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> Doctors offices are ill-equipped for this paradigm shift and are collecting less (40%-60% of patient balances are written off)... our pilot partner saw patient collections grow by 30%.

I'm not seeing how a mission of decreasing patient costs fits with these stats.






"Cash pay only" doctors compete with the existing system today. With the rising upfront costs each year, there's an increasing trend of a cash pay doctor's office visit being cheaper than the co-pay of your insurance provider.

Why this is true a separate discussion (possibly overhead of dealing with the healthcare system or insurer).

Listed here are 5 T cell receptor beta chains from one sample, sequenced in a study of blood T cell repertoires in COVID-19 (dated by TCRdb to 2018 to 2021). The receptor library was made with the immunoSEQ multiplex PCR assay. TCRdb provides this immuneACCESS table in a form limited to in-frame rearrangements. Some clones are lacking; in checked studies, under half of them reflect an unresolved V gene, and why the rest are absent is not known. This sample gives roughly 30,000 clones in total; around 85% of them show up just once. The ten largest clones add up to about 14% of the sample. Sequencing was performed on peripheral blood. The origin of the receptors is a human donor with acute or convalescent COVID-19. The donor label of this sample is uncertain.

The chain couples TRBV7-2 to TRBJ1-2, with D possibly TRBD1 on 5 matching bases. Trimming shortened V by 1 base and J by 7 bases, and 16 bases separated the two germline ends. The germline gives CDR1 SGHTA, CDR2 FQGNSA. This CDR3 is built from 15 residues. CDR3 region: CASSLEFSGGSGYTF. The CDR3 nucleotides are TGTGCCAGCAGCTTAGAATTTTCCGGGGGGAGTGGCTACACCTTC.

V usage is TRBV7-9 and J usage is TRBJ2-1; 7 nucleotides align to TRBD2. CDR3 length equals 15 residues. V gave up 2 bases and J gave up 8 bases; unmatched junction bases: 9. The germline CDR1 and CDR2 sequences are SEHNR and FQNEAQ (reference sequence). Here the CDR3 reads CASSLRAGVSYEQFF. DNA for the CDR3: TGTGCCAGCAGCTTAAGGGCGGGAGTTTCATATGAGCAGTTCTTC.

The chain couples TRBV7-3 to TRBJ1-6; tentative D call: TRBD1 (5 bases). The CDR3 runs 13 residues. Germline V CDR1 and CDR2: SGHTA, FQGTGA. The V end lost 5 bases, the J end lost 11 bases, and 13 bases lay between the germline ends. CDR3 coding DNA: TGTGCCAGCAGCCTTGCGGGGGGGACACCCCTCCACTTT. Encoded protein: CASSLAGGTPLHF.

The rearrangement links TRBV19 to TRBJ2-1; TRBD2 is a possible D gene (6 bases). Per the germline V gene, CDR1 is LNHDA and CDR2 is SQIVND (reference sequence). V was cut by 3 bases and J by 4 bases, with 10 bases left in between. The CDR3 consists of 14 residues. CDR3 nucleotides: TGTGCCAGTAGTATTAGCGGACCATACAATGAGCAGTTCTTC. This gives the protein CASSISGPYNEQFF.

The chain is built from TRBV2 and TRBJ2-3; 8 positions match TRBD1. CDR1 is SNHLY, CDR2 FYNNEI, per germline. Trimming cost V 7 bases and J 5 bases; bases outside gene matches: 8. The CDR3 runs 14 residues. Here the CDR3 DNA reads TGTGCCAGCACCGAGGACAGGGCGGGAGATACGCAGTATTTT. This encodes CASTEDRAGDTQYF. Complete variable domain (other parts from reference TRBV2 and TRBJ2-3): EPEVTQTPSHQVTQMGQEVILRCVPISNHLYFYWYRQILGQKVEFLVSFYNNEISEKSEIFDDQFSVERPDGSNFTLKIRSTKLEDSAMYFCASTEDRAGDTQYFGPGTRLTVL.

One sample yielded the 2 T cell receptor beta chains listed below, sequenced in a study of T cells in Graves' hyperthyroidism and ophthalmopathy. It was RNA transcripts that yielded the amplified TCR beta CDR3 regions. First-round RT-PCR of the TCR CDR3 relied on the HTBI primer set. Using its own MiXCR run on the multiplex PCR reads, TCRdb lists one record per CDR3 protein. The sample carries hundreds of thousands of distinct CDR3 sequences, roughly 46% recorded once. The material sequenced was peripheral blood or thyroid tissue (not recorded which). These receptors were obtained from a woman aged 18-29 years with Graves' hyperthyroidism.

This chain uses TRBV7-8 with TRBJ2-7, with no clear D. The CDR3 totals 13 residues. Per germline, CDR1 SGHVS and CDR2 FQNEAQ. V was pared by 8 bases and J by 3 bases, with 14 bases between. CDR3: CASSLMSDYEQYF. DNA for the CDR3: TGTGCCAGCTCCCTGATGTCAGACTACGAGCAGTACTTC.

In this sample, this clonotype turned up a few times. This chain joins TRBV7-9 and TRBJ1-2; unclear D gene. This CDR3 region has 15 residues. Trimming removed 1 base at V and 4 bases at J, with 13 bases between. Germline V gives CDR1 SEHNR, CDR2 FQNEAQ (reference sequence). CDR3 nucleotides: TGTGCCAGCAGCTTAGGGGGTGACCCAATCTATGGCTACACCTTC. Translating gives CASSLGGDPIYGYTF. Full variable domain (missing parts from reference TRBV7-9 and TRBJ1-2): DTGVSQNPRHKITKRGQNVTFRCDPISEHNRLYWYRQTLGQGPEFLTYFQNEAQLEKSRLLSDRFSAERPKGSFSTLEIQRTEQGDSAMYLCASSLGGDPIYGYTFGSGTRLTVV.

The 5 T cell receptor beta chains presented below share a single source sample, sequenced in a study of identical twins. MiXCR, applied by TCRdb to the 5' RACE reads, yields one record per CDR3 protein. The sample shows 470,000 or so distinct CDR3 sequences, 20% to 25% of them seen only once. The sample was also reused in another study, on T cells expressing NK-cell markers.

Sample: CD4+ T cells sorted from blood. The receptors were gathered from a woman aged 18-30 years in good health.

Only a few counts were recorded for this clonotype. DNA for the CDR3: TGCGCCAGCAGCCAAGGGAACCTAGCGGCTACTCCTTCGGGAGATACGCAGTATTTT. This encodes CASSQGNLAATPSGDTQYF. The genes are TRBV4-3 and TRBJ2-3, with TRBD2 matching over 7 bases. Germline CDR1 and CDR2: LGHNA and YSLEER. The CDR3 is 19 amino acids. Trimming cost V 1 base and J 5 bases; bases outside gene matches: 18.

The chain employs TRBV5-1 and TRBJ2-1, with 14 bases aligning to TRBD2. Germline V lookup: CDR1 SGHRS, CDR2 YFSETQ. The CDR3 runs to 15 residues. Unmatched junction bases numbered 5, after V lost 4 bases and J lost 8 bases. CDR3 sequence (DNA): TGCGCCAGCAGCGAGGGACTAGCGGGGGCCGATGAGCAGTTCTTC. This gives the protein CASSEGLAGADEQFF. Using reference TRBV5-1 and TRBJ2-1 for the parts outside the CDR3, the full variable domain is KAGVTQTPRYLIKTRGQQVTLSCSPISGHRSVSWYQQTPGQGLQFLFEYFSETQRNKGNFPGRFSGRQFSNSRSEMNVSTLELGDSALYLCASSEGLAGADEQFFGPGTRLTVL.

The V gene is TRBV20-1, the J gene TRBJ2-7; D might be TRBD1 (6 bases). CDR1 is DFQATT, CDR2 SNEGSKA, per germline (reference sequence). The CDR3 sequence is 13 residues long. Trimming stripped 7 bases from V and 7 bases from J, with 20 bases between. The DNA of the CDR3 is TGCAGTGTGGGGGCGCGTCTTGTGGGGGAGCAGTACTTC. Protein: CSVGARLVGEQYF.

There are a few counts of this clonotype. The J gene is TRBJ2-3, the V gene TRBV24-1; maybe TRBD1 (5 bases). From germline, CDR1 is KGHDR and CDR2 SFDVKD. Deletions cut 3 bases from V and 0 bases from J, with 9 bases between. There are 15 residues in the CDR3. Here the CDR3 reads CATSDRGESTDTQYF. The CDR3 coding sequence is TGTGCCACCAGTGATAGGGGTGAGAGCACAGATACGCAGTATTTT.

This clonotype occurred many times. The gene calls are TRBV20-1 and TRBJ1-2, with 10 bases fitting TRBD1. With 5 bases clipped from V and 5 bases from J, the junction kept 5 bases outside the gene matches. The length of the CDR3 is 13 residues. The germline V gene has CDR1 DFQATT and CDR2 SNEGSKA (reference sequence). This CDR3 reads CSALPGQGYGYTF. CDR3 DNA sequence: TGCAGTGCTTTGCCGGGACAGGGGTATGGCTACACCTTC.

We have seen that trend of more and more cash-pay only physicians and think it is great!

Ultimately more transparency leads to more competition which leads to lower costs.

Not necessarily when the choices are constrained by the health insurer. We (a big VC funded primary care provider) experimented with full transparency pricing. Never moved the needle. But that was 10 years ago so maybe things are different now.

Agreed, insurance companies are typically a big cog in the wheel. We're starting to see things change as high deductible health plans have grown so rapidly. The consumerism of healthcare is starting to create change (i.e. price transparency executive order signed in June).



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